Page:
Making The Case for Gender-Responsive Macroeconomic Policies
Macroeconomic policies seek to address the operations of an entire economy. Policymakers design and implement macroeconomic policies to support a stable economic environment, reduction in the unemployment rate, wealth creation, and improved standard of living.
There are several problems associated with gender inequality with regards to macroeconomic policies; no economy should ignore that;
1. gender equality is often viewed in isolation as a social and human rights problem
2. Lack of macroeconomic policy attention to gender is another major factor responsible for the uneven burdens of women, especially for unpaid reproductive and care work. In Nigeria, women account for about 50% of the population in the country. Therefore macroeconomic policies need to reflect their contribution to the national economic wellbeing.
3. Non- gender-responsive macroeconomic policy decisions may provoke or escalate economic crises, with women and men bearing different costs of its adverse multiplier effects. The gender-differentiated negative effects of non-gender responsive macroeconomic policies are more acute for low-income groups with less access to public services and political power.
4. According to the World Bank Report on-Unrealized Potential: the high cost of gender inequality in earnings, May 30, 2018, "globally, women account for only 38 percent of human capital wealth versus 62 percent for men. In low- and lower-middle-income countries, women account for a third or less of human capital wealth". Thus, gender inequality could hinder economic development, human capital development, and the progress of societies, with both men and women losing out on the process. In cases where women are not included in the labor force, only a particular portion is utilized, leading to the wastage of almost half a section of the entire economic workforce.
Image: The Guardian Newspapers, Nigeria
Equal Economic Opportunity Across Genders Matter
Gender equality is vital for attaining progressive and sustainable economic development and a stable environment for economic activities to thrive. The importance of an engendered macro-economic policies for any economy cannot be over-emphasized;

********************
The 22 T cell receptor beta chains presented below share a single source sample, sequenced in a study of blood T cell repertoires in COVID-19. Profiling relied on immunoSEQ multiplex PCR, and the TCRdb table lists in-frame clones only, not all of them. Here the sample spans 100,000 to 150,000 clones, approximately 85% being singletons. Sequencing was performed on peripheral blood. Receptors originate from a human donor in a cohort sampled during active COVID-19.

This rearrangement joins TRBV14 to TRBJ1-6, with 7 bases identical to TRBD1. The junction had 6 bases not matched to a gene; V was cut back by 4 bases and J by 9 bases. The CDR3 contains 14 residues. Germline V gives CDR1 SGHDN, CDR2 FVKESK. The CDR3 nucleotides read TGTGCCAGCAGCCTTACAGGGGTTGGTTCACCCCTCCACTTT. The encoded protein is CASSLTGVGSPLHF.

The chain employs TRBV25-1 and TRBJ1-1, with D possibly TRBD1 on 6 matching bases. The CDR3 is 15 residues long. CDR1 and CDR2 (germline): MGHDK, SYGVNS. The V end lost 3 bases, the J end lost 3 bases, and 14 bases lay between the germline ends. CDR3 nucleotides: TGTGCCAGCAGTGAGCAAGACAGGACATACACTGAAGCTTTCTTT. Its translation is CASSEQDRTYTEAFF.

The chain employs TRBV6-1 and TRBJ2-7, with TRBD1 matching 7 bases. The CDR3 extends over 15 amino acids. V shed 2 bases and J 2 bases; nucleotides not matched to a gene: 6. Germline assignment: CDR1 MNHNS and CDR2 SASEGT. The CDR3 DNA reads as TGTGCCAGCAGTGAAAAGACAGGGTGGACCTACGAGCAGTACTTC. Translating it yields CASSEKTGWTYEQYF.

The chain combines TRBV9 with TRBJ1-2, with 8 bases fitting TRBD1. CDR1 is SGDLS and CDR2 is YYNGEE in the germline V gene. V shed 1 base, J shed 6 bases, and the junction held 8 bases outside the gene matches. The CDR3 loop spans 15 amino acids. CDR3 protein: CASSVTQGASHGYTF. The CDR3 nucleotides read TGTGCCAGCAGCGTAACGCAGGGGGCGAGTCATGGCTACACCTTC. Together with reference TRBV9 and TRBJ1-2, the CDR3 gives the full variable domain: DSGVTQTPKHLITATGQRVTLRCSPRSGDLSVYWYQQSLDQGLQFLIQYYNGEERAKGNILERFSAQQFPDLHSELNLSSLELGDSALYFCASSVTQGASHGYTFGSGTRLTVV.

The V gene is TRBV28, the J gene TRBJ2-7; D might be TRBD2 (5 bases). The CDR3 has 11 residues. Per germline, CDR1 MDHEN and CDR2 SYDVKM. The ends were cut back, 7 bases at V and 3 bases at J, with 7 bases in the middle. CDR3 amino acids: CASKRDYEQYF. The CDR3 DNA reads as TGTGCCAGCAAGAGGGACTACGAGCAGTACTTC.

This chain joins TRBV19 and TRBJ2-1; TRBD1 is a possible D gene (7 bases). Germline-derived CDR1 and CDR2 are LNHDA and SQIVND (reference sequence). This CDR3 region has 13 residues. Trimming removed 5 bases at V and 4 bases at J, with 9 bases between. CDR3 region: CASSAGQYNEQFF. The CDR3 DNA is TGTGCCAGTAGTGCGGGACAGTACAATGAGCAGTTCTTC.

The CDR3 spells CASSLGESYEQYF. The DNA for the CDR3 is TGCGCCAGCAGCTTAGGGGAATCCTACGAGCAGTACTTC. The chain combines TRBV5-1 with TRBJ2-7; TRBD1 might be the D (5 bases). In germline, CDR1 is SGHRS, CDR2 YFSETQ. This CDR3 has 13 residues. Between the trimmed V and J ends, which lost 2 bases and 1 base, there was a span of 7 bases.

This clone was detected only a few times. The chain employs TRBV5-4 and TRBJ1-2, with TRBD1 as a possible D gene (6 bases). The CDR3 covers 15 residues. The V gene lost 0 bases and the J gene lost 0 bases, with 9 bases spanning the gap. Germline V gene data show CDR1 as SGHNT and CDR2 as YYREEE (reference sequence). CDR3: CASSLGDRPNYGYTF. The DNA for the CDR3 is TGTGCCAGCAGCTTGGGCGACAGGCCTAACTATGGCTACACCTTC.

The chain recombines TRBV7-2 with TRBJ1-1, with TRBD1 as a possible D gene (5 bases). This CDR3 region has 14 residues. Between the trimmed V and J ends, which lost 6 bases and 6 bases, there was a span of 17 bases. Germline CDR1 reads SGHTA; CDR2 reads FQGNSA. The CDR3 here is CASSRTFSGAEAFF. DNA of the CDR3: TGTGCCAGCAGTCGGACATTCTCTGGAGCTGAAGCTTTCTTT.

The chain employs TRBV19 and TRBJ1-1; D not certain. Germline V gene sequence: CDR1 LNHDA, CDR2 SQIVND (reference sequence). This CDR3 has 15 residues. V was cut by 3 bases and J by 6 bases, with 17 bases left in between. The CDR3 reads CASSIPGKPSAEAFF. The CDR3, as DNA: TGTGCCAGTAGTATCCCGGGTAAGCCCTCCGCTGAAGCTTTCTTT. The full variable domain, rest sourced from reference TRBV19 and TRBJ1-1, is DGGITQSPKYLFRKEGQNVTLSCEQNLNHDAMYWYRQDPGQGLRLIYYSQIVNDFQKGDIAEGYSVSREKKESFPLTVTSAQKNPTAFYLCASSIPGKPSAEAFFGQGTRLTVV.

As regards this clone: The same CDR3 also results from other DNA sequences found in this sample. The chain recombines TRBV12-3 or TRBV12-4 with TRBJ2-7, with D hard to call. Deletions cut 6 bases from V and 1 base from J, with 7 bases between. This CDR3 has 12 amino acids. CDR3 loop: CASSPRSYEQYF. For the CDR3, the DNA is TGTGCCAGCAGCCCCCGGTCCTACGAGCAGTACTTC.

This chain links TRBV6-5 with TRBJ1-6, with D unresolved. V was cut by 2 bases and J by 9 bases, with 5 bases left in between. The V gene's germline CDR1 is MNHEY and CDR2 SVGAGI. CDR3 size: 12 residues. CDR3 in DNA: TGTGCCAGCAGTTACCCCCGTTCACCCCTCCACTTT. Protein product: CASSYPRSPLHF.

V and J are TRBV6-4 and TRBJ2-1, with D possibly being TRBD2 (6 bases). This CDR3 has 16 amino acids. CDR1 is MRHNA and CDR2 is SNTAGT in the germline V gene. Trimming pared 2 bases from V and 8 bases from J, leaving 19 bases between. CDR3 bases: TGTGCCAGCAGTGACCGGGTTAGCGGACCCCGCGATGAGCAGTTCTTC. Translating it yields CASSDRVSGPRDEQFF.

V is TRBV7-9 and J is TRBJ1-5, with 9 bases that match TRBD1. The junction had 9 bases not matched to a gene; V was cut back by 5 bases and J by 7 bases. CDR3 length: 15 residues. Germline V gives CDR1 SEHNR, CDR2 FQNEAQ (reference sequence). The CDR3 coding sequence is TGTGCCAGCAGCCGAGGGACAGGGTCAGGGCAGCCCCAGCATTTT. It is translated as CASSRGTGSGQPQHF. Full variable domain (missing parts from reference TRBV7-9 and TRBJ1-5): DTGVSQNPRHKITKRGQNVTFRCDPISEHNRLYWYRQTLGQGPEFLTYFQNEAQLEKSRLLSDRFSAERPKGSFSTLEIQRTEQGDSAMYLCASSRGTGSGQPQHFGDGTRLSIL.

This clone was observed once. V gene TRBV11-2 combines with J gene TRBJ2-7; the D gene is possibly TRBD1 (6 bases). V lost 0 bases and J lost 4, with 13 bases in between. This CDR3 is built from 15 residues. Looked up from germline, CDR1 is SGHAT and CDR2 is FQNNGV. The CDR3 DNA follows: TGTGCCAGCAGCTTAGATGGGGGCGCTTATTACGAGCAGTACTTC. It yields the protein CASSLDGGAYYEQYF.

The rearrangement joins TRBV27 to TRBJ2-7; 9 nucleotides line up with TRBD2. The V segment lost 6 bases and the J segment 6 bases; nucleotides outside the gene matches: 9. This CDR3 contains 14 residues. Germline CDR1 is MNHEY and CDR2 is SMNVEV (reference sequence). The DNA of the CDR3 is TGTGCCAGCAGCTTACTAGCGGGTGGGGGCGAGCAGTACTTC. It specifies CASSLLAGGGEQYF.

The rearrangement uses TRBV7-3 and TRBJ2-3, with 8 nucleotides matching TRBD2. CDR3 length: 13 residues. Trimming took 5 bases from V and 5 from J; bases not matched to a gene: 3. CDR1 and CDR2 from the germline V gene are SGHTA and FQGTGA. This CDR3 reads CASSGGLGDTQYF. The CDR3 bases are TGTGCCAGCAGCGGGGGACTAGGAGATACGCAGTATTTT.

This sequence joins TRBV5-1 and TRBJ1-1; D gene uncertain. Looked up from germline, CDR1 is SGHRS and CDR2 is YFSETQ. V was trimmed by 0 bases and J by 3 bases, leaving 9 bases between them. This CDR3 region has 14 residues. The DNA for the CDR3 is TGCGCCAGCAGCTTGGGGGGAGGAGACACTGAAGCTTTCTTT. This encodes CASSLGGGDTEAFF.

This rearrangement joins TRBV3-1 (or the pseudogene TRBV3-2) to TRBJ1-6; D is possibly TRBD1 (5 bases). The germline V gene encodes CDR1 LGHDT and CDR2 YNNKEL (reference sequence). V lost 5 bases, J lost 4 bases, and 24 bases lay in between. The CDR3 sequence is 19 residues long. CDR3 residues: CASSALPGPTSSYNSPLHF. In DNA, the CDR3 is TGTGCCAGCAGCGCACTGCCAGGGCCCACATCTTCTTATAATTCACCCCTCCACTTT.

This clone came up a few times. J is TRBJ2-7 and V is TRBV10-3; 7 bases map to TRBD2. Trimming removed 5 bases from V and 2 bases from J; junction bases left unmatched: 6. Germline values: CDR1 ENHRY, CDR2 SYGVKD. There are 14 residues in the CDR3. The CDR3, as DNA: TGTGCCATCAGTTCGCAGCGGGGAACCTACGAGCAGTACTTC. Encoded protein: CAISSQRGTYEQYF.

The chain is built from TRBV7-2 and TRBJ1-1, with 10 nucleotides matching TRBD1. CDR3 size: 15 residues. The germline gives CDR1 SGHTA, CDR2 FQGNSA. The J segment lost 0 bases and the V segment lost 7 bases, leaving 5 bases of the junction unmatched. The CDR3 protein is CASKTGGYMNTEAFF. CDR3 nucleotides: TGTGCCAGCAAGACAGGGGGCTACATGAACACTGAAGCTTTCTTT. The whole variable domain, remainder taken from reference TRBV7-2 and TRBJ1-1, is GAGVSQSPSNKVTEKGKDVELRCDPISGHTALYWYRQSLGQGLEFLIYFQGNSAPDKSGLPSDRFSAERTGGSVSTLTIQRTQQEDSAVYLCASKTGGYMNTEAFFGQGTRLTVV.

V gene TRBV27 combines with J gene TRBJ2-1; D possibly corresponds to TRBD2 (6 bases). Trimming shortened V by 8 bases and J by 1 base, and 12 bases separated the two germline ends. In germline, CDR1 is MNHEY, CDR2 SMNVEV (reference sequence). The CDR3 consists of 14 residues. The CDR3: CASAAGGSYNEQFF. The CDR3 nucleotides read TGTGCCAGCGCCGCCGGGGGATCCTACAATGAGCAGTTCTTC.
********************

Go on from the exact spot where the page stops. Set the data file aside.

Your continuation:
Gender equality in macroeconomic policy will impact the overall economic environment for realizing women's rights by increasing opportunities for paid employment, resources for policies to reduce inequalities, and the demand for women's unpaid labor.
A Gender-aware macro-economic policy will help examine the impacts of stabilization and structural adjustment programs on labor market outcomes, poverty, inequality, and household wellbeing.
Engendering Macroeconomic policies—that is, making visible the way gender relations permeate the workings of an entire economy—is the first step toward producing alternative policies that reduce gender, class and, ethnic inequalities and policies that promote human wellbeing.
To achieve gender-equitable macro-economic wellbeing, the soundness and sensibility of these macroeconomic policies should be based on the extent to which they integrate social objectives into their macroeconomic goals and achieve them.
Policies aimed at building up human capital are necessary to close the inequality gap and other inefficiencies. Thus, in addressing these challenges, should promote gender-sensitive policies. For instance, policies that aim to address women's challenges and increase their outcomes, such as investing in human capital that targets women, will go a long way in decreasing the gender inequality gap. These will also help boost the human capital stock in the economy as a whole.
When put in place, these measures and more will address the gender inequality problems, bridge the gap inherent in the macro-economic policies, and make them more gender-responsive.